- (countable) Something made from wood.
- (uncountable) Wood product.
Some woodwork and the plaster ceiling medallions have been duplicated to match the originals., Bill Cunniff, “A stroll through OLD IRVING PARK”, in The Chicago Sun-Times:
- (uncountable) Working with wood.
He does woodwork as a hobby.
1906, Tasmania. Education Dept, The educational record, volume 1-6, page 14:
- The unthinking man assumes that if woodwork is to be taught, the best person to do it must be a oarpenter
- (only in plural, often in proper names) A workshop or factory devoted to making wood products.
1911, North Carolina Dept. of Conservation and Development, Economic papers, number 23-28, page 7:
- The woodworks now find utilization for almost every scrap. Pine stumps are changing into turpentine bottles.
- A place of concealment or obscurity.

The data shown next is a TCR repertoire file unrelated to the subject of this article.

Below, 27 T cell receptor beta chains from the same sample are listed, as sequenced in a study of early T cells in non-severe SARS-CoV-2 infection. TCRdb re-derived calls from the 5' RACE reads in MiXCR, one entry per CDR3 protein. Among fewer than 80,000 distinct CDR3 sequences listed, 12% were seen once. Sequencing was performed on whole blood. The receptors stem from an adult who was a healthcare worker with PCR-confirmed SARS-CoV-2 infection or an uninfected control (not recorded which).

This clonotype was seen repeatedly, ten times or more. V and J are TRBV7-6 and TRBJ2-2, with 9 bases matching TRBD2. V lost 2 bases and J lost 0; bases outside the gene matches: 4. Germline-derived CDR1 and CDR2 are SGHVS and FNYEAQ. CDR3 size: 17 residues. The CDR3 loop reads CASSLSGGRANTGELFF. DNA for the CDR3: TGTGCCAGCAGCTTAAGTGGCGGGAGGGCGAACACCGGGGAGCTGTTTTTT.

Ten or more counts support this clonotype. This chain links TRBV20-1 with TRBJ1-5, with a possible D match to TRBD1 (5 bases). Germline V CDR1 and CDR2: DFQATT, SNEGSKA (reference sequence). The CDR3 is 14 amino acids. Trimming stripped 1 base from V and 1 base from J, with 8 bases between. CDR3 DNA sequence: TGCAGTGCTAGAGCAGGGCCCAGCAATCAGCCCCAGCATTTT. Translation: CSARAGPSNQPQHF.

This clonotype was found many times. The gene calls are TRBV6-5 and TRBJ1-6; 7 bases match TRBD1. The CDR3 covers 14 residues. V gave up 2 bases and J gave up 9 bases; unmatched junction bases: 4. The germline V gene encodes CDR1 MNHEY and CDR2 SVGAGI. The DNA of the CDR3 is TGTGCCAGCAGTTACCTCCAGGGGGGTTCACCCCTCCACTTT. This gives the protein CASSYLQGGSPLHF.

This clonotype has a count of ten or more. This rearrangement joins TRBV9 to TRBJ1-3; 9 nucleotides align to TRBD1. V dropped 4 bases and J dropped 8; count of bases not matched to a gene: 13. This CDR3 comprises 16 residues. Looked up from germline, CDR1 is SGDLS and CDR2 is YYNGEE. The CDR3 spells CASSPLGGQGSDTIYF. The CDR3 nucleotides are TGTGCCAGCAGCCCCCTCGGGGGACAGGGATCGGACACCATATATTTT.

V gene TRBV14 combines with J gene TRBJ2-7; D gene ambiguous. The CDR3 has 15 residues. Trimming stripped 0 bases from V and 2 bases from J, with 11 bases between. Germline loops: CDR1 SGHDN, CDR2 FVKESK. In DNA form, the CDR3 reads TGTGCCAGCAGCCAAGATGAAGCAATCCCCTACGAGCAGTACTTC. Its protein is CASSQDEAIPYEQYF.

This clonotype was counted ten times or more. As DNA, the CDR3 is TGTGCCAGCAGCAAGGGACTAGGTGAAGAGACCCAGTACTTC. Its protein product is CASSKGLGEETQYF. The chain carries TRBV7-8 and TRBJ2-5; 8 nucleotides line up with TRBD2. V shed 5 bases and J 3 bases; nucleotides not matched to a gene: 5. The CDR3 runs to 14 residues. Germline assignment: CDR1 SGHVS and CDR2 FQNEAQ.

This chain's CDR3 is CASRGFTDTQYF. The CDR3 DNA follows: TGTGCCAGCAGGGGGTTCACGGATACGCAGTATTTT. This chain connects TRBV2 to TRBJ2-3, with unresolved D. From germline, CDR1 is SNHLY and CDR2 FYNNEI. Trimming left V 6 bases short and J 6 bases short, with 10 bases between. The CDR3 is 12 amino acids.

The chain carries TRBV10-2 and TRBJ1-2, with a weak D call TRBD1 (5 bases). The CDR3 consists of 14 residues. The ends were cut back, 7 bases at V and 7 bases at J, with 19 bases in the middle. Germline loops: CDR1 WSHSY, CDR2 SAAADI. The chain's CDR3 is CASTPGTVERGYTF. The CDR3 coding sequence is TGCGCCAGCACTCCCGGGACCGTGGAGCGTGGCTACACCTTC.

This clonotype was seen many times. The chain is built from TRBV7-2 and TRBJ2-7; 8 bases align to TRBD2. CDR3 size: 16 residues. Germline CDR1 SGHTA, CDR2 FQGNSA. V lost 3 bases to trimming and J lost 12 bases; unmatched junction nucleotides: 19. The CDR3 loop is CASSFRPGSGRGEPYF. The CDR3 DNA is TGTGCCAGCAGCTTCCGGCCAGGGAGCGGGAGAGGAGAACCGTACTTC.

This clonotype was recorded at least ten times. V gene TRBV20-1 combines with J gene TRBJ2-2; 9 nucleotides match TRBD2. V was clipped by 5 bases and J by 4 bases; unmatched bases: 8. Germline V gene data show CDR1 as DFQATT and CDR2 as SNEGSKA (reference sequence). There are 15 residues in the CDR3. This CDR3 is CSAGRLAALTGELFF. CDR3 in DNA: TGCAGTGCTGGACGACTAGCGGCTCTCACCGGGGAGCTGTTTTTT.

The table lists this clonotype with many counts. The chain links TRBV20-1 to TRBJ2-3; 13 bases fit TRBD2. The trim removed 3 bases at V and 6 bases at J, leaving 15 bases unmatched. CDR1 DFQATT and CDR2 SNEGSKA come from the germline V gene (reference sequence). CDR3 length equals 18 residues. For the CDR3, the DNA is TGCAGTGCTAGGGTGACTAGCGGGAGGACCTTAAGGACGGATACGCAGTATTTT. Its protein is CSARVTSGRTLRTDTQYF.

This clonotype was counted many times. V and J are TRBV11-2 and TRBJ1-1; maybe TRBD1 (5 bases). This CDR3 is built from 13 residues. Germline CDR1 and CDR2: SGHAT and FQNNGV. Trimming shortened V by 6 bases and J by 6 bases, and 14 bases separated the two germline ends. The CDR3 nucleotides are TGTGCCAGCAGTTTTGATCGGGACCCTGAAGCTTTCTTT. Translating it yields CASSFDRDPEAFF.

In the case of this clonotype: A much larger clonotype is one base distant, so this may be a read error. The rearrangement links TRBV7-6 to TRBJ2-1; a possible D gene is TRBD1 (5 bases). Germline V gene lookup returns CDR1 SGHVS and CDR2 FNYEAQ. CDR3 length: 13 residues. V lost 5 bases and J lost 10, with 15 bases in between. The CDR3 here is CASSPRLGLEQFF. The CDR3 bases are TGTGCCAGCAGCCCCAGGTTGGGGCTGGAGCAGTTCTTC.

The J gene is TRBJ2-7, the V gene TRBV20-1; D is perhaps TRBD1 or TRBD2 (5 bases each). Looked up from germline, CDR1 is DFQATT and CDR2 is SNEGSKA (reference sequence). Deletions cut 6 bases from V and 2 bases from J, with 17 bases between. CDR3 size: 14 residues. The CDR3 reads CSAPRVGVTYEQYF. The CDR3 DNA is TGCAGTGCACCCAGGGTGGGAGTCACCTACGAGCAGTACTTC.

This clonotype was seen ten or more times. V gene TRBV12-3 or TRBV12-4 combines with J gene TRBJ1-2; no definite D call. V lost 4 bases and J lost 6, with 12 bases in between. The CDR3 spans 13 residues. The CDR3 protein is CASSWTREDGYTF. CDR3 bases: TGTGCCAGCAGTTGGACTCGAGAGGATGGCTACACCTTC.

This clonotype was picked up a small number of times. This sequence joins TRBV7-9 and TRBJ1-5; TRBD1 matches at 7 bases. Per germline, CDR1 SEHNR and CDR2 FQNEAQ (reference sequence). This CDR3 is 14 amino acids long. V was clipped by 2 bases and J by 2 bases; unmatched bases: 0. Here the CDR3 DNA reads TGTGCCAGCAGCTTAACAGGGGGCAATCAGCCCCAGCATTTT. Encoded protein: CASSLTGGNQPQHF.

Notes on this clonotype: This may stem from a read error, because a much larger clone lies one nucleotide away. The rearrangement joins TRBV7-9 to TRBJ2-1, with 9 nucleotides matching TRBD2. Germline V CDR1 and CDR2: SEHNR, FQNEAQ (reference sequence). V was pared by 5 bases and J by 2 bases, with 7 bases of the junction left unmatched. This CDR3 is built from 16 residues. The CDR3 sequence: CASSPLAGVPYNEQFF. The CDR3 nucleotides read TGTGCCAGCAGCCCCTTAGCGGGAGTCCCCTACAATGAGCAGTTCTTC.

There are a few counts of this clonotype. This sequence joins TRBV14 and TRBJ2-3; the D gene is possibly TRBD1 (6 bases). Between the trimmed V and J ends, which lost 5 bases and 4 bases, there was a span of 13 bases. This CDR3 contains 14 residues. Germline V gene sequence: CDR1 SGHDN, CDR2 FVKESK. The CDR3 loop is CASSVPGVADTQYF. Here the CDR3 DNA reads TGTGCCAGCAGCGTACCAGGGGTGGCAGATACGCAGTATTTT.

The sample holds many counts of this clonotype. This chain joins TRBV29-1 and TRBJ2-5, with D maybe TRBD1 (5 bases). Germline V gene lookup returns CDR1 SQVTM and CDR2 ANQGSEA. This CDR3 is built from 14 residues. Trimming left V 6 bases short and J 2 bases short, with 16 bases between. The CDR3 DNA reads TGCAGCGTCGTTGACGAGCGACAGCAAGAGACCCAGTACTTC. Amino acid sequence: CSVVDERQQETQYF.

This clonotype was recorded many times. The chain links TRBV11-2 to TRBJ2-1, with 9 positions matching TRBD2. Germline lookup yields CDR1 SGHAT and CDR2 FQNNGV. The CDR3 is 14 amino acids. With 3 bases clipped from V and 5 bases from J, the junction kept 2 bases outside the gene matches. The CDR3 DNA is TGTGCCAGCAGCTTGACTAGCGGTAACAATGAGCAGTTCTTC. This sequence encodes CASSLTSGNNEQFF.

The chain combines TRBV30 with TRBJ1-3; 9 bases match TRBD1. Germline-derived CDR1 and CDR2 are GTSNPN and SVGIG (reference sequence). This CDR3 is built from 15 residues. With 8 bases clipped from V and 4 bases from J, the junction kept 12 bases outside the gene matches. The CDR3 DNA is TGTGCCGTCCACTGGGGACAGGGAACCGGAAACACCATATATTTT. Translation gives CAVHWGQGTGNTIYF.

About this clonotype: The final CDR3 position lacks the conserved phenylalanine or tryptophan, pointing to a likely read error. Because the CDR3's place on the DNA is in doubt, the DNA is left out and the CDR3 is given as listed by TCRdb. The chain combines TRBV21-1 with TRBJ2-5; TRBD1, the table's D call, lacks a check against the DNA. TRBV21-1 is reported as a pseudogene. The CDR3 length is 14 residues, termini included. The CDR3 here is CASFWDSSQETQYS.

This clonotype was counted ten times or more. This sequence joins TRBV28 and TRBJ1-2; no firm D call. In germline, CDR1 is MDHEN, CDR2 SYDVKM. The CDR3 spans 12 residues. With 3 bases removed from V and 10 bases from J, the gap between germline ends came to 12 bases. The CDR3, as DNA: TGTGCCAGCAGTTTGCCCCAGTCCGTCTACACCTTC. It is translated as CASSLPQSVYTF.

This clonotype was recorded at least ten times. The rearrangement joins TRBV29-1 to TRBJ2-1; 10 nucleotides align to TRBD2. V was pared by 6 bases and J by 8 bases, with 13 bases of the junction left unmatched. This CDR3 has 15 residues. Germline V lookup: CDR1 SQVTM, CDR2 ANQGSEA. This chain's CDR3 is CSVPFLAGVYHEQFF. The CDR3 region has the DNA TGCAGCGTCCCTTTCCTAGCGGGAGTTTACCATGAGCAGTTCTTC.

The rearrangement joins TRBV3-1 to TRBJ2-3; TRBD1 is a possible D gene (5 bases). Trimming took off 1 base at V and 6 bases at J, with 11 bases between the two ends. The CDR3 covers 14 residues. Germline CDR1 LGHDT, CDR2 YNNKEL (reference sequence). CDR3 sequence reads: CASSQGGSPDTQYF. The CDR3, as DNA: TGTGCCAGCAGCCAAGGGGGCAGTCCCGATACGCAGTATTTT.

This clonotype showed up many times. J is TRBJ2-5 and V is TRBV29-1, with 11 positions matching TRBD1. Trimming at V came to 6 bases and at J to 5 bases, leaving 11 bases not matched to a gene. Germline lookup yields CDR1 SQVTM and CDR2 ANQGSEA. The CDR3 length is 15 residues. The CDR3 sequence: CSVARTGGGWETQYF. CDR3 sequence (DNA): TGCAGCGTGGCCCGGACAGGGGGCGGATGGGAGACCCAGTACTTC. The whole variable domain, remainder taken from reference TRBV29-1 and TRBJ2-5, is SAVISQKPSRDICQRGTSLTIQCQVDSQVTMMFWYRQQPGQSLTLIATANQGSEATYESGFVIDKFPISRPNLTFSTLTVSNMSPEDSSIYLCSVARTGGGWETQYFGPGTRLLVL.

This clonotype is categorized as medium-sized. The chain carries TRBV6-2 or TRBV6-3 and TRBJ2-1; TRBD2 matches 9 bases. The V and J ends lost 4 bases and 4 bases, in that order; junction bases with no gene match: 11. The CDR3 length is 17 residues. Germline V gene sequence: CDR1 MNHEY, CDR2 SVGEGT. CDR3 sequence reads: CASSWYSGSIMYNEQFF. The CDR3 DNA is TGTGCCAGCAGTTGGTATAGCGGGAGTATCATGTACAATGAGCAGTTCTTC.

Friends and relatives were coming out of the woodwork to celebrate his good fortune.
So when he wants to, he can just kind of blend into the woodwork.
- (soccer) The frame of the goal, i.e. the goalpost or crossbar.
That goal was so close, it went in off the woodwork.
2012 May 5, Phil McNulty, “Chelsea 2-1 Liverpool”, in BBC Sport:
- Carroll thought he had equalised with his header against the bar with eight minutes left. Liverpool claimed the ball had cross the line and Chelsea were grateful for a miraculous intervention from Cech to turn his effort on to the woodwork.
handiwork of wood
working with wood
a woodworking shop or factory